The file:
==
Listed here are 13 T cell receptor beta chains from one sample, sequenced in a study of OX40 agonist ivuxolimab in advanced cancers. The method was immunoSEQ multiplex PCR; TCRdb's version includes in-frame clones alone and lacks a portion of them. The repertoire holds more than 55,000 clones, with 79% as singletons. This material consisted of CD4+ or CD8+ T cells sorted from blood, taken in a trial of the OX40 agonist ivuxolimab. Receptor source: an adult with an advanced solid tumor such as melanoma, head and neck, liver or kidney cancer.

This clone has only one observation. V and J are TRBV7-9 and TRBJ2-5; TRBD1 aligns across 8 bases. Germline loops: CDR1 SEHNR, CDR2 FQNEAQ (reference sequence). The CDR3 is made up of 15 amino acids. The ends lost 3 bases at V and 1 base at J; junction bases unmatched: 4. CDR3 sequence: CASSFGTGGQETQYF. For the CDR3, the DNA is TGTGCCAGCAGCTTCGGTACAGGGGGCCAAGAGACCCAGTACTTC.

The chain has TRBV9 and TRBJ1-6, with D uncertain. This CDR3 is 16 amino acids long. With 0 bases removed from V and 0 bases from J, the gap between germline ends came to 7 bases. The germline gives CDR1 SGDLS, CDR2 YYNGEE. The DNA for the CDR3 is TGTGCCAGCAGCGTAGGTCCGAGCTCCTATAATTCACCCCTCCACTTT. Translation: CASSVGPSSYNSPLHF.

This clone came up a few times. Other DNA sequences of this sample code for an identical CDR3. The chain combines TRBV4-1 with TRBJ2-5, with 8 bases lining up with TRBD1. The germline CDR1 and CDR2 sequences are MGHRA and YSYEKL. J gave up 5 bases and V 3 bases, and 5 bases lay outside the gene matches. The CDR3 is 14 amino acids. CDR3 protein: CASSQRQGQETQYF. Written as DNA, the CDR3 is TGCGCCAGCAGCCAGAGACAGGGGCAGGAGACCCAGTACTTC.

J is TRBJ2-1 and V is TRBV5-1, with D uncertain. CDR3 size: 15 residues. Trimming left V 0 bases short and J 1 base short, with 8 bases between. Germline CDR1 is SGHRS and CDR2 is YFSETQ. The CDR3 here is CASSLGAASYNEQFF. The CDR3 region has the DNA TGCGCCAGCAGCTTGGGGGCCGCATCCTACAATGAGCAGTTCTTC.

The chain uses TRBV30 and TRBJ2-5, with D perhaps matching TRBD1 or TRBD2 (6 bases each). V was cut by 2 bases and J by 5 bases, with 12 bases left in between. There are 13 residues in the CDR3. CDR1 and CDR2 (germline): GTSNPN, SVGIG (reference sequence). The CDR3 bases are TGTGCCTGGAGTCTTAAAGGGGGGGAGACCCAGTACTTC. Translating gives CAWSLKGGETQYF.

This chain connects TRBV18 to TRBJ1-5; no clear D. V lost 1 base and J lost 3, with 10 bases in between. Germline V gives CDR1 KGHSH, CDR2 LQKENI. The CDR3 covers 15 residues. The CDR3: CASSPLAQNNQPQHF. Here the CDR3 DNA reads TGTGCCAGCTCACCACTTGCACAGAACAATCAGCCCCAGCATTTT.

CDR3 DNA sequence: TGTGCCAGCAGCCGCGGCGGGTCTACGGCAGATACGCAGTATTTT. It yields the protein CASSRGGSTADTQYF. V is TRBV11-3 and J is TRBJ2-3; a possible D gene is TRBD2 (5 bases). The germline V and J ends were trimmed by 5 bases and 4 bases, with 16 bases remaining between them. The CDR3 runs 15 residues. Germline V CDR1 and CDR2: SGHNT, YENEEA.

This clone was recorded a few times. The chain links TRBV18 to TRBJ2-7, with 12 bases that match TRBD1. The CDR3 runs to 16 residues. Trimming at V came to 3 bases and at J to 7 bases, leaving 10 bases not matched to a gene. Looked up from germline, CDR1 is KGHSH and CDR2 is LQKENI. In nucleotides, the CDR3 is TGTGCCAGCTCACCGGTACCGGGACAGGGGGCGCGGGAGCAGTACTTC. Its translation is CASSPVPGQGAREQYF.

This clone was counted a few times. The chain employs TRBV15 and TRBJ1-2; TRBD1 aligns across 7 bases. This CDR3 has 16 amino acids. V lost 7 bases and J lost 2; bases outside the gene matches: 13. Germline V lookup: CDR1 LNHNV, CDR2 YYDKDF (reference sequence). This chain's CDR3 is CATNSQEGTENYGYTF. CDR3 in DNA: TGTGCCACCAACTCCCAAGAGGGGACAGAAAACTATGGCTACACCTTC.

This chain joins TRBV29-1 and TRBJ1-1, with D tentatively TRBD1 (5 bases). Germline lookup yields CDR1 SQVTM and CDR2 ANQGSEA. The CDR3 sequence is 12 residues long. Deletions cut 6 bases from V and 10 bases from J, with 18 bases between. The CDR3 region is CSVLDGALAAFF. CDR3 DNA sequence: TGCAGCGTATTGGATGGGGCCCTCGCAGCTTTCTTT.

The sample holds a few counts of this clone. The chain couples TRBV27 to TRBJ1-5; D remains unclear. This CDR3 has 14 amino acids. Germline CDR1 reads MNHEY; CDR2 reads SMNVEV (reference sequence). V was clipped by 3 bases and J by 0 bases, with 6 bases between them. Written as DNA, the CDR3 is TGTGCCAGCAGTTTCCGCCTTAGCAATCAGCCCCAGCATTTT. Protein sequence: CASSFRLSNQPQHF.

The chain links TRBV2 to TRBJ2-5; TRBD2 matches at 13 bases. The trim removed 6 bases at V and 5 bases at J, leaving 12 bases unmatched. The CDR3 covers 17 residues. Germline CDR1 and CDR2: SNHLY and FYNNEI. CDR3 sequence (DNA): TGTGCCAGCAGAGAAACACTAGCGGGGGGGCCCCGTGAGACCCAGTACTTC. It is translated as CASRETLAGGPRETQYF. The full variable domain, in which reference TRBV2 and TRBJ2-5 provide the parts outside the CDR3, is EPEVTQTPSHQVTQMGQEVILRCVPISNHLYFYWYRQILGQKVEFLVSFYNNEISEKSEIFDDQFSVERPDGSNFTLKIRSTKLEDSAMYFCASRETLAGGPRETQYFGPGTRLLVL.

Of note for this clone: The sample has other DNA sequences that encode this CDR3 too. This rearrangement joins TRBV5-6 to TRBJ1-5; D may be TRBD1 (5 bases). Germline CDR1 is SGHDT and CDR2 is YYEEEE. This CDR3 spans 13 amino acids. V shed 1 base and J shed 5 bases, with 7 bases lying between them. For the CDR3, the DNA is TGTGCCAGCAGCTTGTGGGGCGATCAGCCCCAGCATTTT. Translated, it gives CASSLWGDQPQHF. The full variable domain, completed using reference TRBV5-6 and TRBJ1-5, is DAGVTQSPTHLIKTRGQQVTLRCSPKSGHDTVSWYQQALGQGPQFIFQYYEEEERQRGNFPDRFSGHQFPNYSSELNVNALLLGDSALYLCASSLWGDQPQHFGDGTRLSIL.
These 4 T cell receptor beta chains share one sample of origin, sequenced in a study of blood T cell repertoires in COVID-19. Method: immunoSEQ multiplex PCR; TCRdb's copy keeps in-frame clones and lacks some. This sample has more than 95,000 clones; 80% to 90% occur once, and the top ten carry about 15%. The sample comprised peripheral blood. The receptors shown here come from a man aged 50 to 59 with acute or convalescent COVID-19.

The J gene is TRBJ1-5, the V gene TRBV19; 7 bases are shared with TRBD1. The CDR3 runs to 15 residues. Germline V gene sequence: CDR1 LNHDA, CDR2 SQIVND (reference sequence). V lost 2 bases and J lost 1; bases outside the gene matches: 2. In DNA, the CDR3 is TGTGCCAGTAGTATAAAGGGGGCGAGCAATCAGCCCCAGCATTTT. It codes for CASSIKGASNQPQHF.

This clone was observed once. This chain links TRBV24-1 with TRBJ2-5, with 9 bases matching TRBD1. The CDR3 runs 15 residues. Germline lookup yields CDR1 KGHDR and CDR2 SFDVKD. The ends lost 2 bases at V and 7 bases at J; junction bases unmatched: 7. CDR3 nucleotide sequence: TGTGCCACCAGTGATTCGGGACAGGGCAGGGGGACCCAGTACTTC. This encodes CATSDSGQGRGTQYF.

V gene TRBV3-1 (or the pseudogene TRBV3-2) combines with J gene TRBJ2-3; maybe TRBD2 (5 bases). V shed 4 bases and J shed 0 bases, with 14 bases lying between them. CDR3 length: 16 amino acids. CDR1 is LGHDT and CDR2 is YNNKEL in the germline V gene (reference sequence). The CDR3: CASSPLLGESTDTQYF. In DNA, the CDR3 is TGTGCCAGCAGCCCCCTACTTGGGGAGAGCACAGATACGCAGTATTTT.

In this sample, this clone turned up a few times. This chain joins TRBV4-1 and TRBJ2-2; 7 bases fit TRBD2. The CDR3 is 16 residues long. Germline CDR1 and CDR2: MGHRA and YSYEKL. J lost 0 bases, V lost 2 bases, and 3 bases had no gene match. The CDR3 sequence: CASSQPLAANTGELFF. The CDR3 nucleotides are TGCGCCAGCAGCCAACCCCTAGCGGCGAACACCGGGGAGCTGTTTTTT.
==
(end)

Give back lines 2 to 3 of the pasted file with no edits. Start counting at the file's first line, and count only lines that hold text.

This clone has only one observation. V and J are TRBV7-9 and TRBJ2-5; TRBD1 aligns across 8 bases. Germline loops: CDR1 SEHNR, CDR2 FQNEAQ (reference sequence). The CDR3 is made up of 15 amino acids. The ends lost 3 bases at V and 1 base at J; junction bases unmatched: 4. CDR3 sequence: CASSFGTGGQETQYF. For the CDR3, the DNA is TGTGCCAGCAGCTTCGGTACAGGGGGCCAAGAGACCCAGTACTTC.

The chain has TRBV9 and TRBJ1-6, with D uncertain. This CDR3 is 16 amino acids long. With 0 bases removed from V and 0 bases from J, the gap between germline ends came to 7 bases. The germline gives CDR1 SGDLS, CDR2 YYNGEE. The DNA for the CDR3 is TGTGCCAGCAGCGTAGGTCCGAGCTCCTATAATTCACCCCTCCACTTT. Translation: CASSVGPSSYNSPLHF.